But as she writes, “Funny Girl”‘s success came at a steep price – she had a contract to fulfill: “Now I would have to be onstage doing the same thing every night for eighteen months. It was like a prison sentence to me.”
King asked, “But it’s hard to do the same thing over and over? Singing the same songs over and over?”
“God, yeah,” Streisand said. “You just f***ing bore yourself. It’s very boring.”
“For the audience that’s sitting there, for some of them, it’s the first time they’ve seen it. So, they’re not bored.”
“I’m not them!”
And that was part of Streisand’s appeal: there had never been anyone quite like her, right down to her distinctive nose. She writes that, for many years, people had said she should “do something” about her nose, or her teeth. “And I thought, ‘Why would I take off my bump? It makes me look more unique.'”
Her performance in the film version of “Funny Girl” won her an Oscar, and launched her movie career, playing comedy in “What’s Up, Doc,” and capturing the magic of an opposites-attract romance in “The Way We Were.” That film, along with a remake of “A Star Is Born,” cemented her status has a major box office draw.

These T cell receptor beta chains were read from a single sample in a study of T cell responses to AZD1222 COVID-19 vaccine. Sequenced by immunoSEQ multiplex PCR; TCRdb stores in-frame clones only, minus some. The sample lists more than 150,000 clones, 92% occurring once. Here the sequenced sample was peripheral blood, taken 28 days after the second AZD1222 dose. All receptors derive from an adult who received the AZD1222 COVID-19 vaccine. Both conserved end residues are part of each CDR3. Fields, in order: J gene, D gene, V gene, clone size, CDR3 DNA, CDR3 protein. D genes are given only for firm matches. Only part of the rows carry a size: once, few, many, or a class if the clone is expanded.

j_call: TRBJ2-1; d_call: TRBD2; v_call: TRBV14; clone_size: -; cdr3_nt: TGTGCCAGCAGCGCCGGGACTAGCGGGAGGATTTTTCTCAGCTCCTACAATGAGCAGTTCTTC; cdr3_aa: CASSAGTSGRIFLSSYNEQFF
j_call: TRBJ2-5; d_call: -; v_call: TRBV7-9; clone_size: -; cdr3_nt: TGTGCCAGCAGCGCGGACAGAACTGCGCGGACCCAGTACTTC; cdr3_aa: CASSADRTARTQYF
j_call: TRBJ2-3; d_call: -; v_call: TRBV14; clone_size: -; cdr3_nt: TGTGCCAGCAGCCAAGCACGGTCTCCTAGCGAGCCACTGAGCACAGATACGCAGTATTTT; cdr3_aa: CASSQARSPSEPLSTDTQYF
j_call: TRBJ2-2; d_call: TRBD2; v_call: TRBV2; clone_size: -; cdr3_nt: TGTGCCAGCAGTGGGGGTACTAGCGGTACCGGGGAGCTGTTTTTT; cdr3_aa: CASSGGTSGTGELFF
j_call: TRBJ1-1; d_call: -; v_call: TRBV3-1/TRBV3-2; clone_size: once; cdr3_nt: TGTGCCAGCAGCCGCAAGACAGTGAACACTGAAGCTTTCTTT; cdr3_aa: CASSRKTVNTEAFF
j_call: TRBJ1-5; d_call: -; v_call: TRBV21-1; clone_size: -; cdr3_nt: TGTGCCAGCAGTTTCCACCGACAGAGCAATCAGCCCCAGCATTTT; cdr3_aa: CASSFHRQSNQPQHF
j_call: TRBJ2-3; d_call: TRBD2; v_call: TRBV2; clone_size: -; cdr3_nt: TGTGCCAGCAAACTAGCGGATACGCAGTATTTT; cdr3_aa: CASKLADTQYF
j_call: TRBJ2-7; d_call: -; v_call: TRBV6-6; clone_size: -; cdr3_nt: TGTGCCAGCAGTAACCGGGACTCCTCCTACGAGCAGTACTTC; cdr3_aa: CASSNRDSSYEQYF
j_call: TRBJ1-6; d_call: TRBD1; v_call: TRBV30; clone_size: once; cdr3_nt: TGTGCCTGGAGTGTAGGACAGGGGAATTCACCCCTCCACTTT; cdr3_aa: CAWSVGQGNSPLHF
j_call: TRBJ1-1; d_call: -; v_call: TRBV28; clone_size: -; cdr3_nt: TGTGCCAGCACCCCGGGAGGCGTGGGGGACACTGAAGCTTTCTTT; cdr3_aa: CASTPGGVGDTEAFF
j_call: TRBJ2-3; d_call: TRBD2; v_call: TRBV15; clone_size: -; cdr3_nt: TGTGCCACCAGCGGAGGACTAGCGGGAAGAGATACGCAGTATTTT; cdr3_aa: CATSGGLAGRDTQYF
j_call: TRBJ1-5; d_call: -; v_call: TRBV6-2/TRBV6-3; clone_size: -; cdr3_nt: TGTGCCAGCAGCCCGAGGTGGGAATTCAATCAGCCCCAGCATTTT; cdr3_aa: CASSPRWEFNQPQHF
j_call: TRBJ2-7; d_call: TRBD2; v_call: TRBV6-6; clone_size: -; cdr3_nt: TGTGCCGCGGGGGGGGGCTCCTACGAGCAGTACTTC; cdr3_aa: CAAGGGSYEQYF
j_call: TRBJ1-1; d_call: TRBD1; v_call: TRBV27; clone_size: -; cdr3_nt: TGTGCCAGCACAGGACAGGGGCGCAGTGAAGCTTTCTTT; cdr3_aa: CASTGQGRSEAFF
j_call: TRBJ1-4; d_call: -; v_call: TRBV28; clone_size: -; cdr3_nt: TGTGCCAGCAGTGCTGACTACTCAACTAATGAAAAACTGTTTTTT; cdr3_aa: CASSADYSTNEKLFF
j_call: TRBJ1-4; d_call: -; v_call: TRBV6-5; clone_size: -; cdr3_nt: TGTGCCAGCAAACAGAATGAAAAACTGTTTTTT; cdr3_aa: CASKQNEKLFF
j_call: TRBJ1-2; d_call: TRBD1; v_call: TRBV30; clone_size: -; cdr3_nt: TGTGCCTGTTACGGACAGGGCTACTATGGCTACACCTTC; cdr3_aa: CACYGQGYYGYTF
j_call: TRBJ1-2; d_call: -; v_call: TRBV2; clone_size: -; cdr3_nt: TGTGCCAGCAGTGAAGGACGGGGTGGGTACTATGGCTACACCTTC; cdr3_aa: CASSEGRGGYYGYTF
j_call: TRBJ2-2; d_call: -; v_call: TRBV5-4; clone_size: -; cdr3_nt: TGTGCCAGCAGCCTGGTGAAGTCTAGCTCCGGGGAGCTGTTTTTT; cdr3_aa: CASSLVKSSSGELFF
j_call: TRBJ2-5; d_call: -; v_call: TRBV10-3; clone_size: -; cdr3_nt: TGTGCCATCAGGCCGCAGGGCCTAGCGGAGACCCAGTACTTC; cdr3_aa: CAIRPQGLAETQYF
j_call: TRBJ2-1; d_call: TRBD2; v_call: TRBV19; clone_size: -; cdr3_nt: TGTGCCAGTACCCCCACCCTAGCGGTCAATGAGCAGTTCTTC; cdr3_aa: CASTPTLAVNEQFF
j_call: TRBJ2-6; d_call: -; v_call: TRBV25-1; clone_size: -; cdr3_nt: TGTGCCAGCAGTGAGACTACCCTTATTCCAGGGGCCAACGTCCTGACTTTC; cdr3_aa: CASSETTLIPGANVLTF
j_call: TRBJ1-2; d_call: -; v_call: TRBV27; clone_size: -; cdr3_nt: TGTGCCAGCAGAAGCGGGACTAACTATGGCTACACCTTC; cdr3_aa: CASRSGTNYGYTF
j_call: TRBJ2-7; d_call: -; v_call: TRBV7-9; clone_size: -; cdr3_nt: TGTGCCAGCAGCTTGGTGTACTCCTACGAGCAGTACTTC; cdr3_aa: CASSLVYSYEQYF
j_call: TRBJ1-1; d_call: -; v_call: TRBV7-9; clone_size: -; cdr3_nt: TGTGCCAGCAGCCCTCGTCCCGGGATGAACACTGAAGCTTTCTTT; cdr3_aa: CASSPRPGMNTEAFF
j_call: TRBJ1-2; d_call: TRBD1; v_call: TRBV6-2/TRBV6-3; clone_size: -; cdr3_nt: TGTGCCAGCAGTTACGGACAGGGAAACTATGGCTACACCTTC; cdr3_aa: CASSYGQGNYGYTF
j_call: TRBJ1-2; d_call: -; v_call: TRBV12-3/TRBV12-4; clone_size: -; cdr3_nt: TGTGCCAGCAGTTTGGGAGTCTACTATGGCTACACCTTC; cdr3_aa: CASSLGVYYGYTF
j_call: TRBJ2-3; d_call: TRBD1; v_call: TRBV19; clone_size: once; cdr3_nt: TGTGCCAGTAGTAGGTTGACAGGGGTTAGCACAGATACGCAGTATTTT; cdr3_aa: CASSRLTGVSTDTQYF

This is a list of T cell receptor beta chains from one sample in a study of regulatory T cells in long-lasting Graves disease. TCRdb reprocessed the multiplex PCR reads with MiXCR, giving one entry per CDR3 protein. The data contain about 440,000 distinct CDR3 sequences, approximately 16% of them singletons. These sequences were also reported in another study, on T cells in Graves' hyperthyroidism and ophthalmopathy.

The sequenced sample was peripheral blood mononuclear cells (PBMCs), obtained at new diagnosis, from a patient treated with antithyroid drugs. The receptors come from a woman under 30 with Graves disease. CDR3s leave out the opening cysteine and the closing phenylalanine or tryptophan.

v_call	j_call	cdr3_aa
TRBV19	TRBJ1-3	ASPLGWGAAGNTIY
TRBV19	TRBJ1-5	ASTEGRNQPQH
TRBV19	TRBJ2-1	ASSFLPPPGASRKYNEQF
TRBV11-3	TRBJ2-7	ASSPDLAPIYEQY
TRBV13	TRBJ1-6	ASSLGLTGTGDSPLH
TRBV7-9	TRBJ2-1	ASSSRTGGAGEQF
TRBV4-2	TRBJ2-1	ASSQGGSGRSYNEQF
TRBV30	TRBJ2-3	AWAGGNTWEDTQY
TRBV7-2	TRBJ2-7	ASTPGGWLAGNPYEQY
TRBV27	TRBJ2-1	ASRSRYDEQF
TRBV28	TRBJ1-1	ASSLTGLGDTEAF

With “Yentl,” Streisand took on the first of three films that she would direct. “I love directing,” Streisand said, “because it’s a complete vision. … It calls on every aspect of yourself: Decorating, visualizing, helping actors achieve a performance that I have in my mind for them.”
After an early marriage to actor Elliott Gould, with whom she had a son, Jason, the cast of Streisand’s real-life romances included a politician (Prime Minister Pierre Trudeau), actors (Don Johnson, Ryan O’Neal), and even a tennis star (Andre Agassi).
“Listen, I didn’t want to write about any of them,” Streisand said. But, “My editor said, ‘You have to leave some blood on the page!'”